First, a guarantee and a promise are two different things. If I promise someone I’ll help with a move - I may or may not back that up when they need me. If I guarantee I’ll help with the move - maybe I’ve put something in place (like a bond, surety, or a third-party) where if I’m unavailable someone will step in and take my place (because they’ve been paid to do that). Guarantee vs. a promise, pretty simple stuff.

Lately there has been a 10 year brightness guarantee thrown about. The “brightness” guarantee is interesting. LED Sign manufacturers are still leaning on the tried/true 5 year parts warranty when others are adding (standard) a promise and/or guaranteed 5 year on-site service program. Rather than step up and put a better warranty in place, they’re claiming 10 year brightness “guarantees” (really a promise). If a display is installed, the end-user can go back 10 years later and the display will be just as bright as when it was first installed. If not (and they can’t fix it to be as bright) they’ll pay a cash refund.

They’re throttling brightness and claiming uniformity:

The display starts at 7,500 Nits (a respectable, if somewhat low, brightness level). The LEDs are likely capable of about 11,000 Nits. The system is set to increase brightness overtime. Most LEDs depreciate their light output at a set level overtime and the system can be calibrated to increase the light output on the LEDs to maintain 7,500 Nits over 10 years.

The Good: It’s great to have the LEDs maintain a level of brightness over time and this allows a certain uniform expectation regarding image quality

The Bad: Aside from slowly increasing power (operation) cost, you don’t have to wait 10 years to see performance. If the guarantee were true, a client should (in year 2 or 3) be able to swap LED panels from any section and have all the parts look the same. This isn’t likely to happen (get ready for a refund).

Picture a car in long term storage sitting in a garage with a window near the car. Over time, the part of the car exposed to light will experience fading on the paint. The paint in the shade will degrade, but much slower than the part in the light. When that car is pulled outside, the lit part will look very different from the shaded part. Signage experiences a similar issue where certain components receive more direct sunlight than others depending on where a panel is located. The fading will cause uniformity issues and the guarantee won’t hold over time.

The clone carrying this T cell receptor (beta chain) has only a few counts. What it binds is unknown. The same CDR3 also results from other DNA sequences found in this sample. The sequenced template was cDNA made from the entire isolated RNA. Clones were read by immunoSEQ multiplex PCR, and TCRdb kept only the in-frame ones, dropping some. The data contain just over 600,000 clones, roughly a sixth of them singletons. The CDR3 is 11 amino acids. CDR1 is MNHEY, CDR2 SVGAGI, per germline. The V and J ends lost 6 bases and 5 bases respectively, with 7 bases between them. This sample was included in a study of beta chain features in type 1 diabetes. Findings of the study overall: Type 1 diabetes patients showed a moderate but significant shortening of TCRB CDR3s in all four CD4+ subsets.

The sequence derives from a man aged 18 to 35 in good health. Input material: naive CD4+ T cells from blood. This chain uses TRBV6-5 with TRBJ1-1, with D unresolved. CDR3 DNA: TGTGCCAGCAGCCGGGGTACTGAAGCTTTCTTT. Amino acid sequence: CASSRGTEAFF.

We’ll be there for you (really?):

This comes back to a promise vs. a guarantee. With a promise, the end-user is relying on the company to be in business for the lifetime of the display (and for them to honor the promise they put out when the display was sold).

The Good: If a company is true to its word, it’ll likely follow-through on its promise and support the end-user otherwise they risk losing a brand/image they’ve worked hard to earn.

The Bad: New ownership could come in or the company could go out of business. No business is “failproof.” Companies come and go. If a company made a promise and they’re sold to someone else, the new ownership doesn’t have to fulfill the promise someone else made. If the company goes out of business, what good is that promise when there’s nobody in place to follow-through. Promise vs. a guarantee…

It’s easy to make promises, especially a promise which won’t be called on for 10 years. It’s harder to really stand behind a product line and fully support that product with guarantees and sureties in place to ensure the client is taken care of at the end of the day rather than the manufacturer. Let’s look at the fine print. Where are the terms and conditions? Is the guarantee backed by a 3rd party? How about putting aside money in escrow? If there’s no money, there’s no guarantee.

Vantage LED has white paper resources and more educational material on the website (, please check it out when you have a moment. Note all posts - thoughts - writings- etc. are strictly the viewpoint of me and me alone and do not reflect nor speak for Vantage LED’s beliefs, attitudes, thoughts, etc. unless specifically noted. Direct emails can be sent to for queries and/or assistance.